This sticky-sweet conclusion to the Bakery Sisters trilogy (after 2008's Sweet Spot) wraps up the story of Jesse Keyes, the younger sister of fraternal twins Claire, a celebrated pianist, and Nicole, a Seattle baker. Jesse returns to Seattle five years after her self-imposed exile, bringing her four-year-old son, Gabe. Jesse knows Gabe's father is her ex-boyfriend, Matt, but both Matt and Nicole think Jesse had an affair with Nicole's then-husband. Matt acknowledges his son after a DNA test, but as Jesse yearns for him (inexplicably, given his curt mannerisms and reprehensible behavior), he's secretly planning to hurt her by getting custody of Gabe. Nicole and Jesse squabble over the past, but when tragedy strikes, the sisters must pull together and Matt must make a decision. Mallery provides the standard mix of romantic angst and sibling melodrama, leading to a heartfelt if predictable ending. (Sept.)Copyright © Reed Business Information, a division of Reed Elsevier Inc. All rights reserved.
In Sweet Spot, no-nonsense Nicole Keyes is still reeling from the shock of finding her youngest sister in bed with her husband and the resulting divorce. Then high school coach and former NFL star Eric Hawkins walks into her bakery and proceeds to turn her life-and, ultimately, his and his teenage daughter's as well-upside down. Assorted relatives, a collection of delightful, sometimes realistic teenagers, and a hero and heroine driven by lust but surprised by love take this trilogy (after Sweet Talk, Jul.) to the next level and set the scene for the final volume.
Five years earlier, wild child Jesse Keyes-pregnant and rejected-left Seattle to make something of her life. Now back to introduce her four-year-old son to his father, computer game mogul Matt Fenner, and make peace with her sister Nicole, Jesse knows she has a lot to explain and make up for in Sweet Trouble. Passions run high, and relationships sizzle on all fronts as Matt and Jesse try to sort out their feelings in this story that alternates between the present and the past, ties up a few loose threads, and brings to a close Mallery's "Bakery Sisters" trilogy. Although best read in order, each of these funny, heartwarming, supersexy reads stands on its own. Mallery lives in the Seattle area.
Read an Excerpt
"They're calling you a ruthless bastard," Diane said as she scanned the article in the business magazine. "You must be happy."
Matthew Fenner looked at his secretary, but didn't speak. Eventually she glanced up and smiled.
"You like being called a ruthless bastard," she reminded him.
"I like respect," he corrected.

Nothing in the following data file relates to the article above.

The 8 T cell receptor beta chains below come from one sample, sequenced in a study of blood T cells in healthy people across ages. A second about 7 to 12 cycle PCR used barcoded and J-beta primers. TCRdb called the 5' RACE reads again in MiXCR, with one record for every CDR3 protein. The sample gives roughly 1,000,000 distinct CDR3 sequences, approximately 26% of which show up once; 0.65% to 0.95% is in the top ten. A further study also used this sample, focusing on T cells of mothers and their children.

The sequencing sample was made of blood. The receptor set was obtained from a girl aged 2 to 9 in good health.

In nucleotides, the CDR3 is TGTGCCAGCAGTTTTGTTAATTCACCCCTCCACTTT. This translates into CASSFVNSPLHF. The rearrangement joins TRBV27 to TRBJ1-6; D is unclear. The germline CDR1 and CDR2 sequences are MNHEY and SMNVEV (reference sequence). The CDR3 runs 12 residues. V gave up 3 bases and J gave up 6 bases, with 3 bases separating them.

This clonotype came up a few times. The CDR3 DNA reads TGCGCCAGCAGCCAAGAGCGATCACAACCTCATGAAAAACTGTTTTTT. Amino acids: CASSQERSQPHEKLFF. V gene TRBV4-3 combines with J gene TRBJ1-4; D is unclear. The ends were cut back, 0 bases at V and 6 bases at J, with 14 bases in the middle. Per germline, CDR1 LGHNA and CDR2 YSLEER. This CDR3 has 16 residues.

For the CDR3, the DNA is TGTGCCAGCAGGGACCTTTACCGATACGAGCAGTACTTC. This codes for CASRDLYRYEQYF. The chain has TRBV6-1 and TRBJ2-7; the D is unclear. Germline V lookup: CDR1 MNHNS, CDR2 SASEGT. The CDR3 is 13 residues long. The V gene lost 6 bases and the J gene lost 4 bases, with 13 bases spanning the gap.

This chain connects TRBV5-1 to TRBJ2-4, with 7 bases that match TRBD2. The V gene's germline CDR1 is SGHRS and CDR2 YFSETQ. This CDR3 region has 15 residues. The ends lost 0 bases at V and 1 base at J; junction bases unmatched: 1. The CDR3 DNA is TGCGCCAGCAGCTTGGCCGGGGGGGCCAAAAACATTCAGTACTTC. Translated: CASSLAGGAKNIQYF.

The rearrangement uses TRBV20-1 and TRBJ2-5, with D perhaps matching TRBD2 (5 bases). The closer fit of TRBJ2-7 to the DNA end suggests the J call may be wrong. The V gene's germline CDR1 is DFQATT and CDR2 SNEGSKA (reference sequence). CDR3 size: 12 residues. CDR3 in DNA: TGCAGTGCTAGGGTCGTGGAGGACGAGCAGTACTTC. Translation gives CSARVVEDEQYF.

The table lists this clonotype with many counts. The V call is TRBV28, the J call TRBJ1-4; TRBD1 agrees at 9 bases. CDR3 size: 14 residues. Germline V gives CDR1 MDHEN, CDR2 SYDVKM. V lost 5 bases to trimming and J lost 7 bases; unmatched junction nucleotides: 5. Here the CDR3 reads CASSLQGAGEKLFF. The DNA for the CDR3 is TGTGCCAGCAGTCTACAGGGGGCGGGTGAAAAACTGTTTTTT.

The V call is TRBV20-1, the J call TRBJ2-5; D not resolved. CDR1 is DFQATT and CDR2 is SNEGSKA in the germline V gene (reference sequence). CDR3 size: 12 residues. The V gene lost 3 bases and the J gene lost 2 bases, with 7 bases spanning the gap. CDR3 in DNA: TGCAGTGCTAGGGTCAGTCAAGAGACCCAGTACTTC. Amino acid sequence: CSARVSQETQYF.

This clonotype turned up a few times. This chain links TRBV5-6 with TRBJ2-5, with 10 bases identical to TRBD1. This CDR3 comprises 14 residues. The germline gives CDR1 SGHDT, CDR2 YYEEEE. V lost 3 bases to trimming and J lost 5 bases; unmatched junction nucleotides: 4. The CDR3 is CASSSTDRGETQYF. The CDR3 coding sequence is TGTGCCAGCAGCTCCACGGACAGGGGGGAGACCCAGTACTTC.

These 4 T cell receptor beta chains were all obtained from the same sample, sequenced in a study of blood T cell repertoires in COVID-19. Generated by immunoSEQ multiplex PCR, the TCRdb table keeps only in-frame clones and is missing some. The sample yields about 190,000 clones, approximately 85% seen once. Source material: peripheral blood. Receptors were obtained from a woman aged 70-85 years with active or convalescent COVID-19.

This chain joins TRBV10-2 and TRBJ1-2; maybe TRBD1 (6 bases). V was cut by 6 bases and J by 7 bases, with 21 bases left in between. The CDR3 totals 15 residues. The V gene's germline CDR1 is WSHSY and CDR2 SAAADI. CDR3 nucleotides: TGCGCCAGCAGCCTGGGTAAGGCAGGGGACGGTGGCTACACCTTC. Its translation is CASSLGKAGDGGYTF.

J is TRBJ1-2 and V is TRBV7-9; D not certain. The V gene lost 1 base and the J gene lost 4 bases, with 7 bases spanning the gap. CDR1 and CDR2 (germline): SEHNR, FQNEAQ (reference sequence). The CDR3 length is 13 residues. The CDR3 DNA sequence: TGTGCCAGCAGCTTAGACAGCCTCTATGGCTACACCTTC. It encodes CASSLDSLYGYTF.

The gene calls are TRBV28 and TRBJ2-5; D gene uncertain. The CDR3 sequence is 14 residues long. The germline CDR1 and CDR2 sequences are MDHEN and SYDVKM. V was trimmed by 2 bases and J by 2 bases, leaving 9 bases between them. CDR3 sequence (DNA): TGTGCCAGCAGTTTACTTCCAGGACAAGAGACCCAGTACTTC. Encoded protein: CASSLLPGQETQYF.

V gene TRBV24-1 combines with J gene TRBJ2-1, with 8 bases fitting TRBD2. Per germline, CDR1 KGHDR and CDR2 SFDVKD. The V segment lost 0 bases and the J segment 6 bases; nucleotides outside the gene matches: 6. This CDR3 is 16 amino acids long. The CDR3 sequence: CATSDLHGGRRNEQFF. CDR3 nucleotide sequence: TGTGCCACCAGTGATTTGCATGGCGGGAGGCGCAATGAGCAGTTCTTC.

He nodded. "Fear works."
Diana dropped the open magazine on his desk. "Don't you ever want someone to think you're nice?" she asked.
Being the nice guy meant getting screwed. He'd learned that a long time ago. He picked up one of the messages by his phone. Ironically, the woman who had taught him every aspect of that lesson had just called.
His secretary sighed. "I worry about you."
"You're wasting your time."
"Don't panic. I only do it on my off hours."
He scowled at his fifty-something assistant, but she ignored him. While he would never admit it, the fact that he didn't intimidate her was one of the reasons she'd lasted so long. Although he had a reputation for being the kind of businessman who left his competition bleeding on the side of the road, he didn't enjoy watching his staff cower. At least not all the time.
"Did you have anything else?" he asked, then looked pointedly at the door.
She rose. "Jesse called again. That makes three calls in three days. Are you calling her back?"
"Does it matter?"
"Yes. If you're going to continue to ignore her, I'd like to just tell her and put her out of her misery." Diane frowned. "You're usually more clear with your BGFs. They rarely phone after you dump them."
"I've asked you not to call them that."
Diane blinked innocently. "Have you? I'm sorry. I keep forgetting."
She was lying, but he didn't call her on it. Referring to the women he dated as BGFs—short for bimbo girlfriends—was her way of showing disapproval. She complained his women were interchangeable—like fashion dolls. All physically similar, unnaturally beautiful and lacking in heart and brains. She wasn't wrong.
What Diane couldn't bring herself to believe was that he dated them on purpose. He wasn't looking for more.
"She's someone I used to know," he said, then wished he hadn't. Diane didn't need the information. That part of his life had ended a long time ago.